So, I've been caught up in a bit of tag creation scandal lately. I have sufficient privileges to create new tags and do so when I feel they benefit the site. So far, in my six months here, I have created two or three tags. Each of these have been met with some resistance.

I have tried posting metas first, but that seems to result in bickering between the people who care about categorization and an utter lack of interest from the community at large. It took a few days to decide to hash out the details, and by then I had more important obligations. I completely forgot about it until a mod pinged me saying it had been created. This does not feel like a productive way to go about creating new tags.

So, the next time I thought we could use a new tag, I simply created it. I was slowly adding it to qualified questions as I had time. This activity seemed to go unnoticed until I posted a meta (more or less just to have a visible place to save my candidate question search). Then it kind of hit the fan with debate, and has since been in limbo. Again, tag metas don't seen to gain the interest of the community at large.

Now, please don't get me wrong, some very good things came out of those conversations. However, it's nothing that wouldn't have eventually been handled with a synonym.

Do we really need to be talking about each and every tag before it is created? This seems really counter productive to me.


1 Answer 1


Language and technology tags shouldn't warrant immediate discussion. If a new question is asked and the appropriate language tag doesn't exist, then go ahead and add it. However, some technology tags may not be so straightforward, especially some language-specific ones. Still, I wouldn't worry too much about those, as they may still be useful.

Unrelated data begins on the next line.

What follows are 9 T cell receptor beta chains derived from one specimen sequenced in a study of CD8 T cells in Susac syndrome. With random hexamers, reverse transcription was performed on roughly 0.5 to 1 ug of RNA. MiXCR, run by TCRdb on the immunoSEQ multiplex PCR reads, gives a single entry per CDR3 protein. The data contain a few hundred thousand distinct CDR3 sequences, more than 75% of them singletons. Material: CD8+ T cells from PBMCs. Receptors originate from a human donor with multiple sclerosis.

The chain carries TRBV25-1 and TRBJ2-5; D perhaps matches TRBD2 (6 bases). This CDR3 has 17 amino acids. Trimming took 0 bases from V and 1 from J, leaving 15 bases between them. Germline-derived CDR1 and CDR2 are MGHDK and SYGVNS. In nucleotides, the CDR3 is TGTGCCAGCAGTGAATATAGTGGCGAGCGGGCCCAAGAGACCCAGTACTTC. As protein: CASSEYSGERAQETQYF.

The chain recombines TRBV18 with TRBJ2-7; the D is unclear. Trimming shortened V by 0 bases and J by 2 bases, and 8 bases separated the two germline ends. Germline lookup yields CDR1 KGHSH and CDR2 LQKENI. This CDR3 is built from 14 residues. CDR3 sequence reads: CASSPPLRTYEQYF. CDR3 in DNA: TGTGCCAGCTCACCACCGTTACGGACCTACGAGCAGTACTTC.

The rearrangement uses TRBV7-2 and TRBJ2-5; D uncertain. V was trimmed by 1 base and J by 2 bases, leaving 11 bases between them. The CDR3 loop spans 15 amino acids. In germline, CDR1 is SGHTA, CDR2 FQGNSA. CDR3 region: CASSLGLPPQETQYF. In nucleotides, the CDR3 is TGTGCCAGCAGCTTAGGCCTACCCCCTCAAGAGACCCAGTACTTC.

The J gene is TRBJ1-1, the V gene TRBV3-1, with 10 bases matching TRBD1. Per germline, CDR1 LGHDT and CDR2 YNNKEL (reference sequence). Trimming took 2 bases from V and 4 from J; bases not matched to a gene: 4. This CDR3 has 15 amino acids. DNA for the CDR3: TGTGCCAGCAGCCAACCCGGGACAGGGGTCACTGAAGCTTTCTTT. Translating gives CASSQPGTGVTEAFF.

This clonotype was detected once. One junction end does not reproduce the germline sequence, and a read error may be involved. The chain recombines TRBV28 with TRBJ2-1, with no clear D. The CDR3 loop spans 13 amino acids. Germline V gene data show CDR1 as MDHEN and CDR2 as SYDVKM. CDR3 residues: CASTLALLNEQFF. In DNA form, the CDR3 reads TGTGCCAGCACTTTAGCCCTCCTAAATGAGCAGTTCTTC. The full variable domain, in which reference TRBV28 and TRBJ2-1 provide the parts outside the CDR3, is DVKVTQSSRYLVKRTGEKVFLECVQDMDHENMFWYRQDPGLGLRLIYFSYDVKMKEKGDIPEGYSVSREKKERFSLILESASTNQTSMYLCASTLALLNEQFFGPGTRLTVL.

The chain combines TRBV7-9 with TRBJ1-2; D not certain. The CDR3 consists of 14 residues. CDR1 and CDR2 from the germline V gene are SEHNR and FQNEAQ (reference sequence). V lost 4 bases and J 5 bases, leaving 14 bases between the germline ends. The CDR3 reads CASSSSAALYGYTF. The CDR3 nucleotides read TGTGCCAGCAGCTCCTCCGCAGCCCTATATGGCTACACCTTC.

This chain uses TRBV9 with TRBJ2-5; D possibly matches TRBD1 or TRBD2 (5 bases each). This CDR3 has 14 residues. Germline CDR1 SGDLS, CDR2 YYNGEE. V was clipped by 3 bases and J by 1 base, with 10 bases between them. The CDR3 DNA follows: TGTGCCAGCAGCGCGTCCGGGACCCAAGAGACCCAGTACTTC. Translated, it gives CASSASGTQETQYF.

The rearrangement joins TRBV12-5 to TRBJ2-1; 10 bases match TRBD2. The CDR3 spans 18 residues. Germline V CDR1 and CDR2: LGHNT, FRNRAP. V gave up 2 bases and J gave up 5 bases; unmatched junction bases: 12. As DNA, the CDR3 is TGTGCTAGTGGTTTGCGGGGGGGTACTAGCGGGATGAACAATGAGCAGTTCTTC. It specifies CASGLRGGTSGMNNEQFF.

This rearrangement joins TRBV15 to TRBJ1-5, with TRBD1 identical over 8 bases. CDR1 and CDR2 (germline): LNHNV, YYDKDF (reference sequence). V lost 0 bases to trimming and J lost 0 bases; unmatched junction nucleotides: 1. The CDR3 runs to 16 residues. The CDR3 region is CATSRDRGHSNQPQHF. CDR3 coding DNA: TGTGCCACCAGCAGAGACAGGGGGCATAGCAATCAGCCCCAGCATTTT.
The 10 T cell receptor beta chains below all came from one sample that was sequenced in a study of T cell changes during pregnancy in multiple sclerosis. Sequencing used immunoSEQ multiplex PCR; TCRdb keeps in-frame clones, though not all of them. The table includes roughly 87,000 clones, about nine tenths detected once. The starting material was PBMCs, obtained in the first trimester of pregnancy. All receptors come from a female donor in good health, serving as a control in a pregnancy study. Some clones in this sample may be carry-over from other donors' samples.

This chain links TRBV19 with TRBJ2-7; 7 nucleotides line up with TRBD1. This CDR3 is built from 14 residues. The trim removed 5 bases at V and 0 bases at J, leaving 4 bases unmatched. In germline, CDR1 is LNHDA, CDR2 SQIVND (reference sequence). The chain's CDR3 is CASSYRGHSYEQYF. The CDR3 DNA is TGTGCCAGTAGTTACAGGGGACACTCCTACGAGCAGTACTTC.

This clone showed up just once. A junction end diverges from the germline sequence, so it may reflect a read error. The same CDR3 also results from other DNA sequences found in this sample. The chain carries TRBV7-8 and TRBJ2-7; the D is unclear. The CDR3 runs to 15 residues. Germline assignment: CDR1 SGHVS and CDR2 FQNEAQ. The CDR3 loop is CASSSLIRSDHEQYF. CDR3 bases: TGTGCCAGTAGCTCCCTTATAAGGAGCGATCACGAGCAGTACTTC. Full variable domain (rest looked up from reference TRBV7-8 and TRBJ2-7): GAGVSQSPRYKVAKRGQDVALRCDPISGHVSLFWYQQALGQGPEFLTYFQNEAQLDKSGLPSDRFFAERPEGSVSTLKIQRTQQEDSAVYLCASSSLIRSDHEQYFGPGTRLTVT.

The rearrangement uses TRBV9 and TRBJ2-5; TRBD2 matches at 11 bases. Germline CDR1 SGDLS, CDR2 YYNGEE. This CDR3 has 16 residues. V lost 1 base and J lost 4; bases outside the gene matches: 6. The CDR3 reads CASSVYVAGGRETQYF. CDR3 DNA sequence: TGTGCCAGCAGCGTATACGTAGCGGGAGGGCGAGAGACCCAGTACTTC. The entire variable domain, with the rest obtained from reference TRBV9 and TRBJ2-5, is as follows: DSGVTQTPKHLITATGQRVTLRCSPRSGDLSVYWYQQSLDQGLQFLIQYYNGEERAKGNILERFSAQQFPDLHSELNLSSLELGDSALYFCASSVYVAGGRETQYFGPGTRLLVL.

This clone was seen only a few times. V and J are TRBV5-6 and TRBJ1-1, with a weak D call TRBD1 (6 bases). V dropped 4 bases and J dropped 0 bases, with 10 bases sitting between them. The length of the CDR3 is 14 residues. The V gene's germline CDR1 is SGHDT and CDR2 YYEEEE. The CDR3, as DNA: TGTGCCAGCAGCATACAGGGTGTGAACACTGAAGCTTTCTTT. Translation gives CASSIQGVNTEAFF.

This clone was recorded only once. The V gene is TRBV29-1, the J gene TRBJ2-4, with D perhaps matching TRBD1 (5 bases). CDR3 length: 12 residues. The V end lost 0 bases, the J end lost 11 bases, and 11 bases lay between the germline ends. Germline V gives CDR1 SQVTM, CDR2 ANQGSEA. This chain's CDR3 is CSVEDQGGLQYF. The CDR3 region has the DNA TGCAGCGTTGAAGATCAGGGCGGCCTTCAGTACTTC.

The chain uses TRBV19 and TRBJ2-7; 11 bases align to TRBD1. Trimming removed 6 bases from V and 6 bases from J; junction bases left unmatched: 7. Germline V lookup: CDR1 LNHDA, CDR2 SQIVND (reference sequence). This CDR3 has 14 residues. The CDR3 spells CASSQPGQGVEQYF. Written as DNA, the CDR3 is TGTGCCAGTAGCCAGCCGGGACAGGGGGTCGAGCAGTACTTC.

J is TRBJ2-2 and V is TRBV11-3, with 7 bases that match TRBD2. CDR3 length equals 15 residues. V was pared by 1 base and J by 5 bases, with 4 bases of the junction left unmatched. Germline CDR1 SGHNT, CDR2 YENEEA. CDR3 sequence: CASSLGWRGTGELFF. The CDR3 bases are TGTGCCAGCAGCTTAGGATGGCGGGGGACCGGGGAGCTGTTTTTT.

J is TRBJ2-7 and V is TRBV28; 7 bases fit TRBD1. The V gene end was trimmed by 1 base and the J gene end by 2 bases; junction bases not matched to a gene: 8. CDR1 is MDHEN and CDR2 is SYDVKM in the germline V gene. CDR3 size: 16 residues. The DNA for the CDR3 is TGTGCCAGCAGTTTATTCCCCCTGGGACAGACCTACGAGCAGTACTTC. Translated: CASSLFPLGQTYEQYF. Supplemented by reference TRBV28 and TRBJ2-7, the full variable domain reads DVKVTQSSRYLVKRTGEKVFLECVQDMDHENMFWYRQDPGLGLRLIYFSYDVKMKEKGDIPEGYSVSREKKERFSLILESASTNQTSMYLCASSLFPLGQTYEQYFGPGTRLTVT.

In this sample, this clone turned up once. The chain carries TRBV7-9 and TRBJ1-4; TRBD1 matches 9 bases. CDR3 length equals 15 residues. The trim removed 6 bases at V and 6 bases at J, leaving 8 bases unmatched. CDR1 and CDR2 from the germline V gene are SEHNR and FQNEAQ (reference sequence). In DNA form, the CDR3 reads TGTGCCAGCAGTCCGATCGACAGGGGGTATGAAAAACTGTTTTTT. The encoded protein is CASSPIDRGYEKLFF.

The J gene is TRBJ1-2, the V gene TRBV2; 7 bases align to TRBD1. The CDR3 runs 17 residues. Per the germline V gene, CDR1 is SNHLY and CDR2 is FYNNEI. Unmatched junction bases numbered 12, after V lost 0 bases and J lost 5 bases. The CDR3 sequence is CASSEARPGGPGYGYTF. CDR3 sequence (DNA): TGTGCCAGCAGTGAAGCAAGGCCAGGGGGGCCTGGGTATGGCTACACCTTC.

The ones that may warrant discussions are ones like . The problem with these may lie in the lack of similarities between the questions. They may also be considered too general, especially if a lot of questions can be tagged with them just because they contain that thing somewhere. There may also be some meta-ness to them, as they don't relate to the purpose of the code itself, unless it's example code.

If you want to be cautious, you can open a new discussion if you're not too sure about the overall usefulness of the tag. It may be better than instantly retagging several questions, only to find out that it wasn't even a good tag.

  • \$\begingroup\$ So, technology tags are generally okay, it's the content tags we should be discussing? I guess the problem is that I wasn't unsure of the usefulness of any of these tags. I'm sorry if I'm a bit frustrated. It's not frustration with anybody in particular I assure you. I'm afraid I still don't understand how to make this less of a pain. \$\endgroup\$
    – RubberDuck
    Oct 23, 2014 at 10:09
  • 2
    \$\begingroup\$ @RubberDuck: That's correct. We cannot always look at SO as an example, considering they deal with more specifics. I only took arguments as an example because it was newer, while tags like conditions are not too different. On the bright side, there are only so many of these tags to discuss, while there are a lot more language and technology tags to have, which don't need discussions. \$\endgroup\$
    – Jamal
    Oct 23, 2014 at 17:02
  • \$\begingroup\$ Thanks for talking me down. I'll go ahead and start the arguments meta. (Also thank you for pointing me to conditions, I feel like that helps me build an argument, no pun intended, for it.) \$\endgroup\$
    – RubberDuck
    Oct 23, 2014 at 17:05
  • 1
    \$\begingroup\$ @RubberDuck: No problem. Just like we have a title problem, we seem to also have a tag problem. We probably do need a discuss on these kinds of tags, considering we've already addressed the meta tags. \$\endgroup\$
    – Jamal
    Oct 23, 2014 at 17:07

You must log in to answer this question.

Not the answer you're looking for? Browse other questions tagged .